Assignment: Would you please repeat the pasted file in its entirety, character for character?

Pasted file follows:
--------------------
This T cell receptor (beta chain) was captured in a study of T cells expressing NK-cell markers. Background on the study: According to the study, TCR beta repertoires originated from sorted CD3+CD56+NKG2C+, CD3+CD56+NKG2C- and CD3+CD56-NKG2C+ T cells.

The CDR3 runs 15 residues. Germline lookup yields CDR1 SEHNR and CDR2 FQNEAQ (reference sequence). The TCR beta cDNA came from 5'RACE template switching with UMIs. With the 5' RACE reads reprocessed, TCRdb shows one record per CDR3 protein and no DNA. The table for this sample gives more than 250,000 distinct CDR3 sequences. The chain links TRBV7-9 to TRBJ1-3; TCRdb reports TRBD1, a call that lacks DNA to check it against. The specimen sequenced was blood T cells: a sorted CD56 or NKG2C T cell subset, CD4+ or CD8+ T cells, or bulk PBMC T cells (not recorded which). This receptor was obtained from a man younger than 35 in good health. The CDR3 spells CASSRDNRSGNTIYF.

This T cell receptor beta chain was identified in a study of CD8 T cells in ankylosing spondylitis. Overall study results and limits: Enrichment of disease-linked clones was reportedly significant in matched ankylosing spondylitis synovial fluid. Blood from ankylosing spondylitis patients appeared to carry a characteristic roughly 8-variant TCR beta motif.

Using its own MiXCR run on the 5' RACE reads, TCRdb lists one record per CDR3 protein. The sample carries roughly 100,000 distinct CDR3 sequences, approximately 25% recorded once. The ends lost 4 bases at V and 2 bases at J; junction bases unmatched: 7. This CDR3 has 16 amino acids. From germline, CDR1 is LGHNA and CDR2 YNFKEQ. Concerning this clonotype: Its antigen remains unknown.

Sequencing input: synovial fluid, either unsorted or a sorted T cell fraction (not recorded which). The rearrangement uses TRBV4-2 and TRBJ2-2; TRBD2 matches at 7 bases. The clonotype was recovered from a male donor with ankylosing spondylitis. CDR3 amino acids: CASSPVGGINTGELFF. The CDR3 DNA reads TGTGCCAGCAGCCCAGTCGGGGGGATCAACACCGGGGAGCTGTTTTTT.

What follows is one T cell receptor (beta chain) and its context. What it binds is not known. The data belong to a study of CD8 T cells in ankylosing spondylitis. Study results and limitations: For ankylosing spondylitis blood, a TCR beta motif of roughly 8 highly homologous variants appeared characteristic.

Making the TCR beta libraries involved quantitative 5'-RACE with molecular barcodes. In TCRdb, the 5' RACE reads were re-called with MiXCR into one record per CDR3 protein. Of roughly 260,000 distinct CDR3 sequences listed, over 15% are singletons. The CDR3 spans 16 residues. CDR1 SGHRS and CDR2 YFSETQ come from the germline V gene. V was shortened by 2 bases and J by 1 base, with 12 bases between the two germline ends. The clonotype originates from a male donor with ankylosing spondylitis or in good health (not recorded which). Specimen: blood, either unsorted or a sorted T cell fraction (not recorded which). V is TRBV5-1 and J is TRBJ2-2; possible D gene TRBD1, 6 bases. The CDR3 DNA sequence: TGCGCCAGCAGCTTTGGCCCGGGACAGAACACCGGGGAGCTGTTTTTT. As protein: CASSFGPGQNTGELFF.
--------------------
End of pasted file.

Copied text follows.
This T cell receptor (beta chain) was captured in a study of T cells expressing NK-cell markers. Background on the study: According to the study, TCR beta repertoires originated from sorted CD3+CD56+NKG2C+, CD3+CD56+NKG2C- and CD3+CD56-NKG2C+ T cells.

The CDR3 runs 15 residues. Germline lookup yields CDR1 SEHNR and CDR2 FQNEAQ (reference sequence). The TCR beta cDNA came from 5'RACE template switching with UMIs. With the 5' RACE reads reprocessed, TCRdb shows one record per CDR3 protein and no DNA. The table for this sample gives more than 250,000 distinct CDR3 sequences. The chain links TRBV7-9 to TRBJ1-3; TCRdb reports TRBD1, a call that lacks DNA to check it against. The specimen sequenced was blood T cells: a sorted CD56 or NKG2C T cell subset, CD4+ or CD8+ T cells, or bulk PBMC T cells (not recorded which). This receptor was obtained from a man younger than 35 in good health. The CDR3 spells CASSRDNRSGNTIYF.

This T cell receptor beta chain was identified in a study of CD8 T cells in ankylosing spondylitis. Overall study results and limits: Enrichment of disease-linked clones was reportedly significant in matched ankylosing spondylitis synovial fluid. Blood from ankylosing spondylitis patients appeared to carry a characteristic roughly 8-variant TCR beta motif.

Using its own MiXCR run on the 5' RACE reads, TCRdb lists one record per CDR3 protein. The sample carries roughly 100,000 distinct CDR3 sequences, approximately 25% recorded once. The ends lost 4 bases at V and 2 bases at J; junction bases unmatched: 7. This CDR3 has 16 amino acids. From germline, CDR1 is LGHNA and CDR2 YNFKEQ. Concerning this clonotype: Its antigen remains unknown.

Sequencing input: synovial fluid, either unsorted or a sorted T cell fraction (not recorded which). The rearrangement uses TRBV4-2 and TRBJ2-2; TRBD2 matches at 7 bases. The clonotype was recovered from a male donor with ankylosing spondylitis. CDR3 amino acids: CASSPVGGINTGELFF. The CDR3 DNA reads TGTGCCAGCAGCCCAGTCGGGGGGATCAACACCGGGGAGCTGTTTTTT.

What follows is one T cell receptor (beta chain) and its context. What it binds is not known. The data belong to a study of CD8 T cells in ankylosing spondylitis. Study results and limitations: For ankylosing spondylitis blood, a TCR beta motif of roughly 8 highly homologous variants appeared characteristic.

Making the TCR beta libraries involved quantitative 5'-RACE with molecular barcodes. In TCRdb, the 5' RACE reads were re-called with MiXCR into one record per CDR3 protein. Of roughly 260,000 distinct CDR3 sequences listed, over 15% are singletons. The CDR3 spans 16 residues. CDR1 SGHRS and CDR2 YFSETQ come from the germline V gene. V was shortened by 2 bases and J by 1 base, with 12 bases between the two germline ends. The clonotype originates from a male donor with ankylosing spondylitis or in good health (not recorded which). Specimen: blood, either unsorted or a sorted T cell fraction (not recorded which). V is TRBV5-1 and J is TRBJ2-2; possible D gene TRBD1, 6 bases. The CDR3 DNA sequence: TGCGCCAGCAGCTTTGGCCCGGGACAGAACACCGGGGAGCTGTTTTTT. As protein: CASSFGPGQNTGELFF.